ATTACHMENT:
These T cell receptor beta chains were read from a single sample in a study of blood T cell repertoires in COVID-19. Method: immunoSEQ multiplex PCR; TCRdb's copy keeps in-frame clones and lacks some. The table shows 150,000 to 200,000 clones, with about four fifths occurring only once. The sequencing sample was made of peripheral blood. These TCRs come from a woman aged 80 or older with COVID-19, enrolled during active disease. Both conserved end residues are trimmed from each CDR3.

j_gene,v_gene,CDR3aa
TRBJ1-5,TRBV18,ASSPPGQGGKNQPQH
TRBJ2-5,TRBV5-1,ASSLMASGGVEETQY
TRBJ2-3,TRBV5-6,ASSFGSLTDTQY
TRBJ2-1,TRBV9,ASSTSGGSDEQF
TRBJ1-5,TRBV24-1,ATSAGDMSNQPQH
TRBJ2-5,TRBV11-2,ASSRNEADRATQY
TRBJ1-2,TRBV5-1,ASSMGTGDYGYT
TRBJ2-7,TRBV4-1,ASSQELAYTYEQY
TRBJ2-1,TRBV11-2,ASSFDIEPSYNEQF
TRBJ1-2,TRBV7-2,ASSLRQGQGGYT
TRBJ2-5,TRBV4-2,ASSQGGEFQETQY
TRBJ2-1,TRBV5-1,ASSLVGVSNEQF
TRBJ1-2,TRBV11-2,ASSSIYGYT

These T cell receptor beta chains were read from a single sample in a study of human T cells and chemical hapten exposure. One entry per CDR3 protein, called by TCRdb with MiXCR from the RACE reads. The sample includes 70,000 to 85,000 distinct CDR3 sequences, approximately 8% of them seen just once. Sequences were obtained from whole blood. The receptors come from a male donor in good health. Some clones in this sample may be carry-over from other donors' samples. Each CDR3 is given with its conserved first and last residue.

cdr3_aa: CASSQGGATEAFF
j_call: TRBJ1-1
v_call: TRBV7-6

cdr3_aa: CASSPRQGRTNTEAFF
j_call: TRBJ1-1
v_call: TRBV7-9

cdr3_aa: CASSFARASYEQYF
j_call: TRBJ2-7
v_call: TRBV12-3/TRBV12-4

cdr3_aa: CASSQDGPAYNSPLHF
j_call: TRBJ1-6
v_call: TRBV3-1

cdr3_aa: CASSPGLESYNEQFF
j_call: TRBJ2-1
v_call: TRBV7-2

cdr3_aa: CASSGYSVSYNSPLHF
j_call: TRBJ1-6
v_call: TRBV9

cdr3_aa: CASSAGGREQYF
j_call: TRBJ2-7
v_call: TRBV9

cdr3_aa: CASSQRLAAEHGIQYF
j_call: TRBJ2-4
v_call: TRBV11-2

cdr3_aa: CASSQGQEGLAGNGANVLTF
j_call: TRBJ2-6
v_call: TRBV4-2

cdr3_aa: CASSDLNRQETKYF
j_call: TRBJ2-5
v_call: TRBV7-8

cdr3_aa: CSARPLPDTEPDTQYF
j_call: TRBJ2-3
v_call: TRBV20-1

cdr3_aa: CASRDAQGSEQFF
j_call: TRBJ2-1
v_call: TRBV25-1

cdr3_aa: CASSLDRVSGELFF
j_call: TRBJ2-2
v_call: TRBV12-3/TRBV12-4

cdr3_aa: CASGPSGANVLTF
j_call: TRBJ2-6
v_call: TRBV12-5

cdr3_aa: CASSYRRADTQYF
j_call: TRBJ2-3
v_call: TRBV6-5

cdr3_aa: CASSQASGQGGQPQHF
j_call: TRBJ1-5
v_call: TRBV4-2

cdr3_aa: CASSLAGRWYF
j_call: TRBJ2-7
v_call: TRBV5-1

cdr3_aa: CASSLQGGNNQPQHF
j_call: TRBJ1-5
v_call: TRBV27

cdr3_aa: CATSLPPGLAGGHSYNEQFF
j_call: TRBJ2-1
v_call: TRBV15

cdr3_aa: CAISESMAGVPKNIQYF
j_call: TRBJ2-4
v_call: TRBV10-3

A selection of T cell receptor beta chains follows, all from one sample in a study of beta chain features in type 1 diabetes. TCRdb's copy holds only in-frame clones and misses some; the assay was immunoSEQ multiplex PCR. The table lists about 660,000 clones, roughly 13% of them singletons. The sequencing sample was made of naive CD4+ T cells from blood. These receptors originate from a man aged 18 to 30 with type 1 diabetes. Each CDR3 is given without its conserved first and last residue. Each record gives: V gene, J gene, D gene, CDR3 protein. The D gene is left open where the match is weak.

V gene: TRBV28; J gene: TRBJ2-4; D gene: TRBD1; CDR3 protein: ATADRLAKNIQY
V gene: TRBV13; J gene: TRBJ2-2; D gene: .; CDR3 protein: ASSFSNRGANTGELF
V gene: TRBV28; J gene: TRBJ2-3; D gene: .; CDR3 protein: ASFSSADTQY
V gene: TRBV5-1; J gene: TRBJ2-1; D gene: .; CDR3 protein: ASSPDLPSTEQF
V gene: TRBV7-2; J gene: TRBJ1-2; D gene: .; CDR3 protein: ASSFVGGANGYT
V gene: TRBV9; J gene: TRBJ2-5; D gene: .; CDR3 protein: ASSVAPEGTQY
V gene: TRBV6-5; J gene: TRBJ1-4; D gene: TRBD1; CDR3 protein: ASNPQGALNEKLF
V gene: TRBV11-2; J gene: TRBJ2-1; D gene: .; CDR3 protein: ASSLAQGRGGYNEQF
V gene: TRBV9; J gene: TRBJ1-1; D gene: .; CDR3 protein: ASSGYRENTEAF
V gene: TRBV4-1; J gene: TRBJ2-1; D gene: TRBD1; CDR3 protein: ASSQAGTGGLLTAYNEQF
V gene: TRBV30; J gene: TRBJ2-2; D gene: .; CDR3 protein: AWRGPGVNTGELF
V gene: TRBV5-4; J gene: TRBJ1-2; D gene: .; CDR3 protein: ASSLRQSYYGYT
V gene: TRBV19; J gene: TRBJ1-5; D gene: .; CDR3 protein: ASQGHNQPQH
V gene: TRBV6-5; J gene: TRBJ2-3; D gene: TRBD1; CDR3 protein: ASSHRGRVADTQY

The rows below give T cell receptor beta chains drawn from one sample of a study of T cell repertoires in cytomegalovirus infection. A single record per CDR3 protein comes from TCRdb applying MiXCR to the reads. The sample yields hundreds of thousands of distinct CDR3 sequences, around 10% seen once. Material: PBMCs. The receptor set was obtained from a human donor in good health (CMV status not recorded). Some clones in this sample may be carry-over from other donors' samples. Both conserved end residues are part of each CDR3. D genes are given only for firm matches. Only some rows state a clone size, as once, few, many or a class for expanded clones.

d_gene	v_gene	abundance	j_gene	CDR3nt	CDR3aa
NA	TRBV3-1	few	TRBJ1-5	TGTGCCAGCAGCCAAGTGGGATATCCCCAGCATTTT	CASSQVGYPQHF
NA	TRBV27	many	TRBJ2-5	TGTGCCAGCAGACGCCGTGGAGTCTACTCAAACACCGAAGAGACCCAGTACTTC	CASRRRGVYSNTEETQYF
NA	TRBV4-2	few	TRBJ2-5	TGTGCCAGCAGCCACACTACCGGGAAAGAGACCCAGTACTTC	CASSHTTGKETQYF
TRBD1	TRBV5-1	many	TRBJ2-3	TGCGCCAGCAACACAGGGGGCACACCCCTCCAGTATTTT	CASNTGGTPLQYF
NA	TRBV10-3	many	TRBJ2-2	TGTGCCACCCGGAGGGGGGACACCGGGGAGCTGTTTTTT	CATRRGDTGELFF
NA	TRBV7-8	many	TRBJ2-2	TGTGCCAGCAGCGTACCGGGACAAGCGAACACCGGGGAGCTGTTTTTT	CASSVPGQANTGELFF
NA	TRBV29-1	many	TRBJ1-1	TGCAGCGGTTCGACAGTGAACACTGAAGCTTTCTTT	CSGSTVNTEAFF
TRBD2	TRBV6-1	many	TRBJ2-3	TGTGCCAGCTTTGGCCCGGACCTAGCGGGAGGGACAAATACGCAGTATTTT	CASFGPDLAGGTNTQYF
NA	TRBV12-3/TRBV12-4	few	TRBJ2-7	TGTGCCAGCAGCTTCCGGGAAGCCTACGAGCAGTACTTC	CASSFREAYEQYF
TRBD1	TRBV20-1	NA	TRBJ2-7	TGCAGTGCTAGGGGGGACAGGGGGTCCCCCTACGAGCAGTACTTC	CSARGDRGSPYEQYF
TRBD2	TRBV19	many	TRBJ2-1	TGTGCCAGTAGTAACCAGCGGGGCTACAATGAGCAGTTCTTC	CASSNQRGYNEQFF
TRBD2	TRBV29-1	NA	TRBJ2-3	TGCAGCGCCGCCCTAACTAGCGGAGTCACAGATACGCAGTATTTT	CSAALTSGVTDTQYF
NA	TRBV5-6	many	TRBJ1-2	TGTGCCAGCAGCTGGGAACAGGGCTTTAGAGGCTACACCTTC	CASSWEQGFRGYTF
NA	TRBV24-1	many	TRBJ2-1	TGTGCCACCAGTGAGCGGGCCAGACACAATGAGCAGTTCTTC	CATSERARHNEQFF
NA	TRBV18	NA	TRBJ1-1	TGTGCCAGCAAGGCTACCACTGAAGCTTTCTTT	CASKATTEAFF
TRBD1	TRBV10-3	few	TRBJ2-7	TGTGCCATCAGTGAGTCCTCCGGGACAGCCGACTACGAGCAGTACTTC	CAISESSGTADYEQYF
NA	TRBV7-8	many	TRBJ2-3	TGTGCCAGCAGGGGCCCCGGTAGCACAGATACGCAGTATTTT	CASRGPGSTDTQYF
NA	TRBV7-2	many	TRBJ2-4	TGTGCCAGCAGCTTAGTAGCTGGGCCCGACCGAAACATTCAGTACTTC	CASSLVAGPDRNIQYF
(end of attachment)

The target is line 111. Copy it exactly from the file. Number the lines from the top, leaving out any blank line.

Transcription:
NA	TRBV7-2	many	TRBJ2-4	TGTGCCAGCAGCTTAGTAGCTGGGCCCGACCGAAACATTCAGTACTTC	CASSLVAGPDRNIQYF